By Jill McDonough
That’s why we’re here, said Julio Lugo
to the Globe. Sox fans booed
poor Lugo, booed his at-bat after
he dropped the ball in the pivotal fifth.
That ball, I got to it, I just
couldn’t come up with it.
Lugo wants you to know
he is fast: a slower player
wouldn’t even get close
enough to get booed. Lugo
wants you to know he’s only
human: We’re human beings.
That’s why we’re here. If not,
I would have wings.
I’d be beside God right now.
I’d be an angel.
But I’m not an angel.
I’m a human being that lives right here.
Next day, all
is forgiven. Lugo’s home run, Lugo’s
sweet comment to the press.
I wanted to make a poster like the ones that say
It’s my birthday! or First Time at Fenway! or, pathetic, ESPN.
Posterboard, permanent marker to say Lugo: me, too.
I’m a human being that lives right here, decided
it’s too esoteric, too ephemeral a reference, but it’s true:
Oh, Lugo, Julio Lugo, I’m here with you.
Jill McDonough, "We’re human beings" from Where You Live. Copyright © 2012 by Jill McDonough. Reprinted by permission of Salt Publishing.
Source: Where You Live (Salt Publishing, 2012)
The recipient of fellowships from the National Endowment for the Arts, the Fine Arts Work Center, the New York Public Library, the Library of Congress, the Lannan Foundation, and Stanford’s Stegner program, Jill McDonough taught incarcerated college students through Boston University’s Prison Education Program for 13 years. Her work has appeared in Poetry, Slate, the Nation, Threepenny Review, and Best American Poetry. She directs the MFA program at UMass-Boston and 24PearlStreet, the Fine Arts Work Center online.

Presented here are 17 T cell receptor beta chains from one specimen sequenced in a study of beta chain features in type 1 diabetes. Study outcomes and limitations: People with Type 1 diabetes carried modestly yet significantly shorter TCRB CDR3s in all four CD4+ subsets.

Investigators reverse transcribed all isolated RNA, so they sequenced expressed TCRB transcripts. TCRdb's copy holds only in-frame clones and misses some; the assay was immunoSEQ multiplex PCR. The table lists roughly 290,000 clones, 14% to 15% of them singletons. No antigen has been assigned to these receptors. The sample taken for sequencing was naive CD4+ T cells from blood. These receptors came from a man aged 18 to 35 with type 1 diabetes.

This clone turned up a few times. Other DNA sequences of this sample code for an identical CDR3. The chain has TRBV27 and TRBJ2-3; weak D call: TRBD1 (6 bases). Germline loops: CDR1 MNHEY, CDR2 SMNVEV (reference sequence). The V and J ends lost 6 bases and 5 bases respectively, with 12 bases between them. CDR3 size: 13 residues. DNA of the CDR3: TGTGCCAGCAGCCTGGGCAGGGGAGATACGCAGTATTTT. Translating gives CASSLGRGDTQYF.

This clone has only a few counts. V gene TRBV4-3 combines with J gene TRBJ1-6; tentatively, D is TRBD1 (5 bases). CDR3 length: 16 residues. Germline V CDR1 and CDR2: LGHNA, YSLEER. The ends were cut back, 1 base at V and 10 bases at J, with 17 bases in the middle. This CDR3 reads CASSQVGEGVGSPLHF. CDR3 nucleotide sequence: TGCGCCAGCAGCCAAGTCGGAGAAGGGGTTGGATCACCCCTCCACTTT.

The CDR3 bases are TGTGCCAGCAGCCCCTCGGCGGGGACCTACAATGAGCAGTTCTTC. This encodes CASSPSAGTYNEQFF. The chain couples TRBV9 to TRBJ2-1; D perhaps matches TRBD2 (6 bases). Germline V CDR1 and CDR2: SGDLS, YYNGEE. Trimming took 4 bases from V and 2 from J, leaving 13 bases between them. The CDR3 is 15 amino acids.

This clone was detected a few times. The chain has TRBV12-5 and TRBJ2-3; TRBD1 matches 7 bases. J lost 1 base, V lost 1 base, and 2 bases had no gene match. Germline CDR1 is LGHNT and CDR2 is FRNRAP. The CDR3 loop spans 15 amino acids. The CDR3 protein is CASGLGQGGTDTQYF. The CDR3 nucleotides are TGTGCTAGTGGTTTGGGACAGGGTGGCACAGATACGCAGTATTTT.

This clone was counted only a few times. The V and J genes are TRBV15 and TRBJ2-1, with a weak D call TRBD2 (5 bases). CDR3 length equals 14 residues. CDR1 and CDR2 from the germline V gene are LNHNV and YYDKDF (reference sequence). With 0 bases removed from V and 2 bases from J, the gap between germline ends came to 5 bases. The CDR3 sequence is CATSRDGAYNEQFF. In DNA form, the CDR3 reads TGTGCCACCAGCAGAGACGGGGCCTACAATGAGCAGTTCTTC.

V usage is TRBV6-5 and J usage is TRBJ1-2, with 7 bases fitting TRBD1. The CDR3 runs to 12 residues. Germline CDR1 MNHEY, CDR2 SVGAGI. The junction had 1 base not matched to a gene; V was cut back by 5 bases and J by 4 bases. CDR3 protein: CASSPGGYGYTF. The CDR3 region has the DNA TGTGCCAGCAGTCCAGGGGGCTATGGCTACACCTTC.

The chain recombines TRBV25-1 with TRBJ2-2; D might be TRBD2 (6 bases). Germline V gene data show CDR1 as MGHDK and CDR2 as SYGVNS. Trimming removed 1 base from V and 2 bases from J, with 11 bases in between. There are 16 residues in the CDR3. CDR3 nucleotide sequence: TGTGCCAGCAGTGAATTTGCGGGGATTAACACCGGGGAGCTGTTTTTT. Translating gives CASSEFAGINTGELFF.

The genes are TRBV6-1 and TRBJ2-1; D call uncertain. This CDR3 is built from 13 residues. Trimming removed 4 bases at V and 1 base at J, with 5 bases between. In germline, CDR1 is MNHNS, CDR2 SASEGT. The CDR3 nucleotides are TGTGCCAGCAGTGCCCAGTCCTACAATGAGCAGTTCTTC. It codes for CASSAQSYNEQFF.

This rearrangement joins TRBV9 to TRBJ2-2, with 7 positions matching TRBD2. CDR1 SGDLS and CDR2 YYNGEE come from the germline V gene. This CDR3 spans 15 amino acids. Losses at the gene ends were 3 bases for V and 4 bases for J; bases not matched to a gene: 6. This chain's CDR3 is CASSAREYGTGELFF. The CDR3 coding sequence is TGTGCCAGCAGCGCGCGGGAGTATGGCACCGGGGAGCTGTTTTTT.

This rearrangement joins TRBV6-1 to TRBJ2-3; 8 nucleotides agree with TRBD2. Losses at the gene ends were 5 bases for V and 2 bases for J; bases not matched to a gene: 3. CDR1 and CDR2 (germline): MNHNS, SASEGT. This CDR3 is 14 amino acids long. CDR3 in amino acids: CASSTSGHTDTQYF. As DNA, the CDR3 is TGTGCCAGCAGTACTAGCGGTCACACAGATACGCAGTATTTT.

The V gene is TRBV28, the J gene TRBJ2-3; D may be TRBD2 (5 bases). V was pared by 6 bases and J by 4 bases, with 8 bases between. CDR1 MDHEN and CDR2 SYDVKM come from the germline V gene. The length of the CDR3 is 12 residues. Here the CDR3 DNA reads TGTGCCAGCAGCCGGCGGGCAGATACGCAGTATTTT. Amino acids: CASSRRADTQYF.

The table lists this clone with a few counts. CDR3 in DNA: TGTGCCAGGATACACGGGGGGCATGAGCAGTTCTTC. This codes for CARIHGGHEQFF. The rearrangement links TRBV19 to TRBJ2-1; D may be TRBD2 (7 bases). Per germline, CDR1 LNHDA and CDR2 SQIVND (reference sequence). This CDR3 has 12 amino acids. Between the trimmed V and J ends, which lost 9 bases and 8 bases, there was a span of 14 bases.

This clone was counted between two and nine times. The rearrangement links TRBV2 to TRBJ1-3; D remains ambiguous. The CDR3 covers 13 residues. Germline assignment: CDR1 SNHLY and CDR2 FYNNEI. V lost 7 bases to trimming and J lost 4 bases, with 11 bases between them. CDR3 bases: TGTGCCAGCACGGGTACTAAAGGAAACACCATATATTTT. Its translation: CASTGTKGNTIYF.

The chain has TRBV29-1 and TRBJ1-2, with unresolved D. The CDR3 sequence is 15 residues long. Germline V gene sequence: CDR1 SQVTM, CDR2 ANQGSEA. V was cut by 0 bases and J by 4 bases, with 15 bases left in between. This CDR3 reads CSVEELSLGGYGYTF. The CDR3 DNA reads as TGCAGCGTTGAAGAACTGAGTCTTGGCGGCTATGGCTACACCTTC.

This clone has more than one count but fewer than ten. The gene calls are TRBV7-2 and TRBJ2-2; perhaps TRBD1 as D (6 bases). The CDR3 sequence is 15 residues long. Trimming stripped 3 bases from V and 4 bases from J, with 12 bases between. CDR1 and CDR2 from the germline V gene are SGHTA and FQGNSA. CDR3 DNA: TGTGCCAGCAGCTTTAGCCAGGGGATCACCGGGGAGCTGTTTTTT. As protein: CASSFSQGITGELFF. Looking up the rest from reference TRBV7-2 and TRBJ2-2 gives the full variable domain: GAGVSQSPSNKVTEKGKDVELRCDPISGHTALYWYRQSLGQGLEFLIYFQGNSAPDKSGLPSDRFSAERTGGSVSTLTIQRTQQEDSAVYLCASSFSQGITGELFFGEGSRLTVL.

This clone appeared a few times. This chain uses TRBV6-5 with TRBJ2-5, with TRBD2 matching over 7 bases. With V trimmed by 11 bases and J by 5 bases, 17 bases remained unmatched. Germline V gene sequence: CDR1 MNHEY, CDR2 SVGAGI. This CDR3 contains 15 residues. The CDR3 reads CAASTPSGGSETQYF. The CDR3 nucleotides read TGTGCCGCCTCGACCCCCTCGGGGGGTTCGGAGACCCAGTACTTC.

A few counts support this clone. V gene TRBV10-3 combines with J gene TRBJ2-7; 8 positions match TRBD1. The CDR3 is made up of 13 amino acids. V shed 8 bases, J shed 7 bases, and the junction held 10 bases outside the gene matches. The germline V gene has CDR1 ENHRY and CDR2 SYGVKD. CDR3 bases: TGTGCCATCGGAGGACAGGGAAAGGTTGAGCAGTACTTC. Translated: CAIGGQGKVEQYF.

More Poems about Activities
Vagrants and Loiterers
You got that clean waistcoat,
the bright white of a well-tailored
shirt, you got those loose-as-sacks
slacks and some spit-polished shoes,
and you know, whether you are looking
like money, or about to take a stroll,
to tilt that hat like you own
the world; yeah, smoke...
In the warmth of night I put feet to my plan: waited
for my brothers to sleep. They’d spent the day
sharpening their hooks, repairing the great net,
filling gourds with fresh water. They’d bundled
taro wrapped in leaves sitting below the cross seats.